The X-33:

Specifications :

Movement: ETA 988.431 devellopped exclusivly for Omega caliber number 1666

Type : Quartz multifunction
Dimensions : 13 1/4 ligne, 30mm
Precision : +/- 0.1 seconds per day
Jewels : 9
Power Reserve : 2 year to 3 yrs depending upon use of alarm and light
Battery : lithium
Light : 8 LUX
Sound intensity : 80 dB minimum (that ought to wake the dead!)
Water resistance : 3 ATM
Shock resistance : 3500 g's maximum

Scroll the cursor over the image to light the dial


The functions :

Time :

analogue for hour, minute and seconds functions, with battery end-of-life indicator (lithium, 3 V)

Alarm :

A double titanium caseback makes it possible to reach over 80 decibels for the alarm function + The Mission Time Alarm (MA) function may be prgrammed at any time throughout the mission.


Universal Time (UT)

GMT time, indicating the day of the week, the hour, the minutes, and the seconds, is used to avoid the confusion of time zone changes. The Universal Time Alarm function may also be programmed at any time throughout the mission

Chronograph

Times to 1/100 of a second

Dial Light

A light commanded by a push button makes the display visible in the dark.

Date

perpetual calendar (day, date, month, year)

Countdown

up to 100 hours

Mission Elapsed Time (MT) :

Long chronograph function in days, hours, minutes and seconds up to 999 days

Turning Bezel

Unidirectional with minute scale.


Models :

Ref TS.186.1998 (PIC 3990.50) produced from 1998 up to 2001 : The fist version of the X-33

Ref TS.186.1999 (PIC 3991.50) produced from 2001 to nowdays : "Relifted" version of the X-33

Ref. TS.186.1999 (PIC 3991.52) Special version for the US market engraved with different US squadrons or NASA , pilots , astonauts or cosmonauts names

Ref. TS.186.1999 (PIC 3992.50) : Special version of only 12 pieces, 10 given to the crew of Team New Zealand (sponsored by Omega), "Defender" of the America's cup 2003; main characteristics : without hands : made to time races dial with America's cup New Zealand 2003


Difference between the first generation 3990.50 and the second generation 3991.50

Bezel : The fisrt model have a unididectionnal bezel with polish insert , the second model a bidirectionnal bezel with satin finish and a luminous marker

Pushers : the pushers have been modified to be more secure against lost (problem of the first model) and with a stin finish

Crystal : the sapphire crystal is only AR coated on the inside of the crystal for the second model (double side AR on first)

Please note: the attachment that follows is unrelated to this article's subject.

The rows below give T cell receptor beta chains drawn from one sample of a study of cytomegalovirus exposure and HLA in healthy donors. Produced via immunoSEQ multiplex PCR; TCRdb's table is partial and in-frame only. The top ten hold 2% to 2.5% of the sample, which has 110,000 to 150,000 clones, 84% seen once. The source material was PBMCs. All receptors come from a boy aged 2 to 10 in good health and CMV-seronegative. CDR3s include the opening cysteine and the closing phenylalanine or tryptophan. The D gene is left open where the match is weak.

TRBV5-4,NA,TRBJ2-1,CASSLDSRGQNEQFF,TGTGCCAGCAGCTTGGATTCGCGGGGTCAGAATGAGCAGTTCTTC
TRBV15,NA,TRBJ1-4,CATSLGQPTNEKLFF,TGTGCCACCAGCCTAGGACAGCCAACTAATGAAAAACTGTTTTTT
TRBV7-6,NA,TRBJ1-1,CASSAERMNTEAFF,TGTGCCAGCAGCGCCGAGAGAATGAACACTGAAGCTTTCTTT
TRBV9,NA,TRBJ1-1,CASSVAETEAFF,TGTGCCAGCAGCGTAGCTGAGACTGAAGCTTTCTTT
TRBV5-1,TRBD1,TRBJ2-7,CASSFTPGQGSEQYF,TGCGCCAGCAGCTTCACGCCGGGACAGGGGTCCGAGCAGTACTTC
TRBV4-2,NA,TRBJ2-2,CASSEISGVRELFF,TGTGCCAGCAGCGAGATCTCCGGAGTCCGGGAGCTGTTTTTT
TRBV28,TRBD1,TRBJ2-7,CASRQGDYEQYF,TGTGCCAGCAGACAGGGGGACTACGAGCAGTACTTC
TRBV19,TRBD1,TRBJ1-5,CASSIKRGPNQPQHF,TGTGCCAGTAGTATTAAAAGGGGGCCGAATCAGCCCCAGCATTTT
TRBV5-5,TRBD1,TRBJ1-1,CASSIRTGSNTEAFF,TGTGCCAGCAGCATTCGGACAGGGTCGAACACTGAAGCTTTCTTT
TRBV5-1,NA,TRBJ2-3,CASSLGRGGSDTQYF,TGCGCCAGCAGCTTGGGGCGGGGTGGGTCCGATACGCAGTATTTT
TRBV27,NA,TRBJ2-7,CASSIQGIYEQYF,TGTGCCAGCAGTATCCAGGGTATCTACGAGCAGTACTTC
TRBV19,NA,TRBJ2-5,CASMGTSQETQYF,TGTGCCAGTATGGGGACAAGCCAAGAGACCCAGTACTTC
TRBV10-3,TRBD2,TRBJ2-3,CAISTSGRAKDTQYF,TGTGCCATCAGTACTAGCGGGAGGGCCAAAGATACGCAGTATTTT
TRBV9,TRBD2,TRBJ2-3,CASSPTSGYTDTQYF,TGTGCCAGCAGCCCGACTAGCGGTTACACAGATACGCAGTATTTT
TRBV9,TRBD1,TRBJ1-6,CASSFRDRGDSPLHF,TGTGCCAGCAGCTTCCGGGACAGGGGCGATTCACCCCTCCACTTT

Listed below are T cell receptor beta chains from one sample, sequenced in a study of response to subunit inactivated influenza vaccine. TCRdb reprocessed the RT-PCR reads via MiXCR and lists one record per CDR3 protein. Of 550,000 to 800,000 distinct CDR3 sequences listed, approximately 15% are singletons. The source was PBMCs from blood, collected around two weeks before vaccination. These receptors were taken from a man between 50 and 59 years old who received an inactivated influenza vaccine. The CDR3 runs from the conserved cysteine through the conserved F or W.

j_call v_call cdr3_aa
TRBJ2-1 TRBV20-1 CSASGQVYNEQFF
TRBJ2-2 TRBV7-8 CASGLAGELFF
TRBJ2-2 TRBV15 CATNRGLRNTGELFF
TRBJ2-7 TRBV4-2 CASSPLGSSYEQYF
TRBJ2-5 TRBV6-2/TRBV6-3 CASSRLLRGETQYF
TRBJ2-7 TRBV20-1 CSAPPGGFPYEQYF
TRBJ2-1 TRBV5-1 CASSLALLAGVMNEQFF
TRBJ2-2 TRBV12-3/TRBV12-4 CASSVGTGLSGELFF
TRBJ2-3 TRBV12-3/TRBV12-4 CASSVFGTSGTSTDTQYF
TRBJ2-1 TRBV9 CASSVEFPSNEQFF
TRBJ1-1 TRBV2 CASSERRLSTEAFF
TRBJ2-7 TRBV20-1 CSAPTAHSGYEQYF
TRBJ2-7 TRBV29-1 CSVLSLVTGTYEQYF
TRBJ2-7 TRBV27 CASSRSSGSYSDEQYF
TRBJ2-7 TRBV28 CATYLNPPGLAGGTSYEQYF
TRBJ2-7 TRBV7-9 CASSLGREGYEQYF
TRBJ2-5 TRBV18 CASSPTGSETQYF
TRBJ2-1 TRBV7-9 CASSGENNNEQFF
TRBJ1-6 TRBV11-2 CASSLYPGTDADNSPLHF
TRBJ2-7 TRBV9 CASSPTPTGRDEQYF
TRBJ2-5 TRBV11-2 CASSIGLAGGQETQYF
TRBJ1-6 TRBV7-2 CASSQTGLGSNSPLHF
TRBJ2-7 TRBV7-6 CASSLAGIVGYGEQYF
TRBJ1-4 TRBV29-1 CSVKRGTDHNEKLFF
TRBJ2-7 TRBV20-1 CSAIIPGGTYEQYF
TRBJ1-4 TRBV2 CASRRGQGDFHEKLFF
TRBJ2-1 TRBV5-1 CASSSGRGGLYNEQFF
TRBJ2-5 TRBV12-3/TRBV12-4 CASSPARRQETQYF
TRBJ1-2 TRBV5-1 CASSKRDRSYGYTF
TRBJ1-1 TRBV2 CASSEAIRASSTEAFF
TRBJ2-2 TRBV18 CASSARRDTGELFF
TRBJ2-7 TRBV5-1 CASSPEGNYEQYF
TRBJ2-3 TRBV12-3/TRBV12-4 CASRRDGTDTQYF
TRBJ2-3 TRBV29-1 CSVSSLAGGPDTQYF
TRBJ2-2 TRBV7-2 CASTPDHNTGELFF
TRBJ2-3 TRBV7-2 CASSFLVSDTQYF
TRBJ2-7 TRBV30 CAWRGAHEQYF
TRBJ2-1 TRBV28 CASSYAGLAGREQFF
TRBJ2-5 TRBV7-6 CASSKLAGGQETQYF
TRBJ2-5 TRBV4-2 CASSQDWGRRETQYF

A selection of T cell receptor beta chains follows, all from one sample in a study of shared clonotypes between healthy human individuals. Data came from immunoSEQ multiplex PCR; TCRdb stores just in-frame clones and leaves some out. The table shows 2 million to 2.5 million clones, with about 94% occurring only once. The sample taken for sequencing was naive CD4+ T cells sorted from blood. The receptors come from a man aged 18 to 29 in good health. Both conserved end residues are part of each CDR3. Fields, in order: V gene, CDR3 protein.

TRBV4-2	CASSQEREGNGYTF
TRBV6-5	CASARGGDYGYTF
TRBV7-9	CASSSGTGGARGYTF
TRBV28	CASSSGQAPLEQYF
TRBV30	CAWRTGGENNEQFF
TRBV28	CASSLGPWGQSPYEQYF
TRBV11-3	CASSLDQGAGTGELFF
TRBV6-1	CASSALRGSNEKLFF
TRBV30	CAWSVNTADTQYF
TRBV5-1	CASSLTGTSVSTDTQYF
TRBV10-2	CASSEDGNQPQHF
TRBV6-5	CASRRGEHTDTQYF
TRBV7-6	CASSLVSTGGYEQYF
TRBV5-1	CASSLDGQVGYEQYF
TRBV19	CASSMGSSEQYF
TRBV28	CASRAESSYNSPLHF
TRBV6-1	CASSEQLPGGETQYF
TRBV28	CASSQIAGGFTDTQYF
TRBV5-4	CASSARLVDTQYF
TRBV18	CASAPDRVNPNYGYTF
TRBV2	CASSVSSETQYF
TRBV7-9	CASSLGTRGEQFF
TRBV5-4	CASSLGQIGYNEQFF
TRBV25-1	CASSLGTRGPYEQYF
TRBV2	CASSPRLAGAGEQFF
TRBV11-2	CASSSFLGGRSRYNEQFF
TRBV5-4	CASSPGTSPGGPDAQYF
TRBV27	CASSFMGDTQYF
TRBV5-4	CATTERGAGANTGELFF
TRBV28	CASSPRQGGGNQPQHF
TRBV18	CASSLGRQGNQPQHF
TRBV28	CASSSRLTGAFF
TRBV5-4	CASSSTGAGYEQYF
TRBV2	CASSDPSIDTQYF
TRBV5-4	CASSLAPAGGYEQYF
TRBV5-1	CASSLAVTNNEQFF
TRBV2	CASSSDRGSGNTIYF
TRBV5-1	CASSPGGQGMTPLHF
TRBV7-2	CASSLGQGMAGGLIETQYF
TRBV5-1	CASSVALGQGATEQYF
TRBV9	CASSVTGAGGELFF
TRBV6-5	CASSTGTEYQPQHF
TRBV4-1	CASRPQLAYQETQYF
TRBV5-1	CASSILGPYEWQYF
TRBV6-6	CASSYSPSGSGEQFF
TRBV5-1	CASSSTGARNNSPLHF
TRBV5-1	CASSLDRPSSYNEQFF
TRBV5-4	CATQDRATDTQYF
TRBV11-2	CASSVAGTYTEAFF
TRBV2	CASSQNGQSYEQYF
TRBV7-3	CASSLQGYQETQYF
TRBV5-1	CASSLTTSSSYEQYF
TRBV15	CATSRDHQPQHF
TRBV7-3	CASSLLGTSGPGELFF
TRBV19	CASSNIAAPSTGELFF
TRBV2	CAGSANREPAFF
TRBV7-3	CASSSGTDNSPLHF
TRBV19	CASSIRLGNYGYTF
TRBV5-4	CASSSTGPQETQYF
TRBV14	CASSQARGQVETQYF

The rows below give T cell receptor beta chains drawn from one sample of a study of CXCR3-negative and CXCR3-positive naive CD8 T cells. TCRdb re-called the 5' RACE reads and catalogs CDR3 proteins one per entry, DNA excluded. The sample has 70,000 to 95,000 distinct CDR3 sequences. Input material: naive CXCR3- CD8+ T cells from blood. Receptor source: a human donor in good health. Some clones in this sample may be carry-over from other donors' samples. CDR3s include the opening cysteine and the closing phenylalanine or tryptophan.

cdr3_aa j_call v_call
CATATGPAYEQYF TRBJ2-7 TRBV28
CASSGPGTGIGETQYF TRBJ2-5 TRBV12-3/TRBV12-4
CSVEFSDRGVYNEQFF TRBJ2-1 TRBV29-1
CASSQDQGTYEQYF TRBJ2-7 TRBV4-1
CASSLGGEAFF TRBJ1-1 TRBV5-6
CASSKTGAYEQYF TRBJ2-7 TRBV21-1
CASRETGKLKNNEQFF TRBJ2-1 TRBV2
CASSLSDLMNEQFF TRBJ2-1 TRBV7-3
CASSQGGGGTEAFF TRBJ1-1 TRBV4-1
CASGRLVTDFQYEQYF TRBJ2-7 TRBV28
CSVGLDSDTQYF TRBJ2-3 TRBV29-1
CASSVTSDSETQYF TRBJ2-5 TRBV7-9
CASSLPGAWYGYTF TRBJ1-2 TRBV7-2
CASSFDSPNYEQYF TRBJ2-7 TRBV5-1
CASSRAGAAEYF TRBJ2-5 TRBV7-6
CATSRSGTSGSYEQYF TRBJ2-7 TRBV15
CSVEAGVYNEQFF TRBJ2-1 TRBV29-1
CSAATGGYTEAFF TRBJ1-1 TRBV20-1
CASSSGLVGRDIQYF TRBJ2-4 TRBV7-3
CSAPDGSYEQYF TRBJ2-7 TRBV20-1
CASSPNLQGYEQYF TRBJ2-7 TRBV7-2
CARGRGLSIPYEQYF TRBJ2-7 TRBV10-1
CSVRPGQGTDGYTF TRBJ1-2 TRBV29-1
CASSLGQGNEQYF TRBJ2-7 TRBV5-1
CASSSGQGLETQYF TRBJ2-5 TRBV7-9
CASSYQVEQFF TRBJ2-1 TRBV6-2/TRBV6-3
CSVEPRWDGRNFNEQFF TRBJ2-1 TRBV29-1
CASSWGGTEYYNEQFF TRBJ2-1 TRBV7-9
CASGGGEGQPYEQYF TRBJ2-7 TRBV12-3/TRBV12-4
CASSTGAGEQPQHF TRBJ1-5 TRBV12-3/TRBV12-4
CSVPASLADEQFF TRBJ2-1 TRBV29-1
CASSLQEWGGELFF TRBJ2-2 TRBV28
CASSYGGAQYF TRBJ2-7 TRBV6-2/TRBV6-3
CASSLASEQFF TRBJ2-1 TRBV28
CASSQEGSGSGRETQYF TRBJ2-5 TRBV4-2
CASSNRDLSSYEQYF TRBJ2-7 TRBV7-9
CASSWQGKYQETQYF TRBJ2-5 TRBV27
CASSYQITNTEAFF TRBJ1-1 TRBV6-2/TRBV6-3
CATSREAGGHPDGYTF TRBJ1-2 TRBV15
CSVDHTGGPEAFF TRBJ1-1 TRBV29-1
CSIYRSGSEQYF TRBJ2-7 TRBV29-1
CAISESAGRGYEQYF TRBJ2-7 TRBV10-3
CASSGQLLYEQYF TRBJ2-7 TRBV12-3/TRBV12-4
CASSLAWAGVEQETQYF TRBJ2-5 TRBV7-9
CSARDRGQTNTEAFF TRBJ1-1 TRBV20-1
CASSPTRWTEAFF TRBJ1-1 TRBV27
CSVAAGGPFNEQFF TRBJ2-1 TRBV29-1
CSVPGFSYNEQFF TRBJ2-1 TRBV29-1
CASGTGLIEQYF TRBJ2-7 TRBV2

Light : light duration is reduced on second model to save battery life

Back : new back is engraved NASA approved for manned space missions (only the seahorse on first model)


X33 at the Omega Museum :

The X-33 familly : various prototypes
The X-33 of Team New Zeland, model without hands
Cosmonaut X-33 : Afanasiev's X-33 (616 days on MIR) : prototype N°04 of the X-33
Cosmonauts X-33 : Avdelev and Afanasiev X-33 (616 days on MIR) : prototype N°04 and N°10 of the X-33
Trst Pilot Torman's X-33 , early prototype of the X-33 : 1997

Instruction manual

You can find a scan of the complete instruction manual of the X-33 on Chuck Maddox website : click here


The X-33 at NASA

The X-33 is one of the most common watch seen on astronaut wrist today , it is qualified for space flight with the following other watches :

- Omega Speedmaster Professional (the only one which is qualified for EVA still today)

- The Casio G-Shock

- The Timex Ironman

An astronaut can request to wear a personal watch from home. It will be logged in as crew member personal property, but can't be worn under extreme conditions like space walks or launches. "Personal watches can't be worn in the launch suit because the suit is designed to automatically pressurize in the event of an emergency. That pressurization may cause the watch to rupture, and in an emergency, nobody would have time to take the watch off." (extract from NASA officila website)

Early prototypes of the X-33 have been spotted on the wrist of NASA astronauts early 1998 (see "NASA pics" on this website) : the development of the X-33 was done in colaboration with astronauts and test pilots.


The origin of the "X-33" nickname

The early prototypes of the X-33 where officially named "Flightmaster" but engineers at Omega internally nickname the watch X-33, in reference to the futuristic project of NASA for a new space shuttle : the Lockeed Martin X-33 prototype.

The nickname was very popular at Omega and they have decided to keep it when the watch was realised , changing the "flightmaster" name of the prototypes for "Speedmaster Professional X-33"

X-33 shuttle : click image to enlarge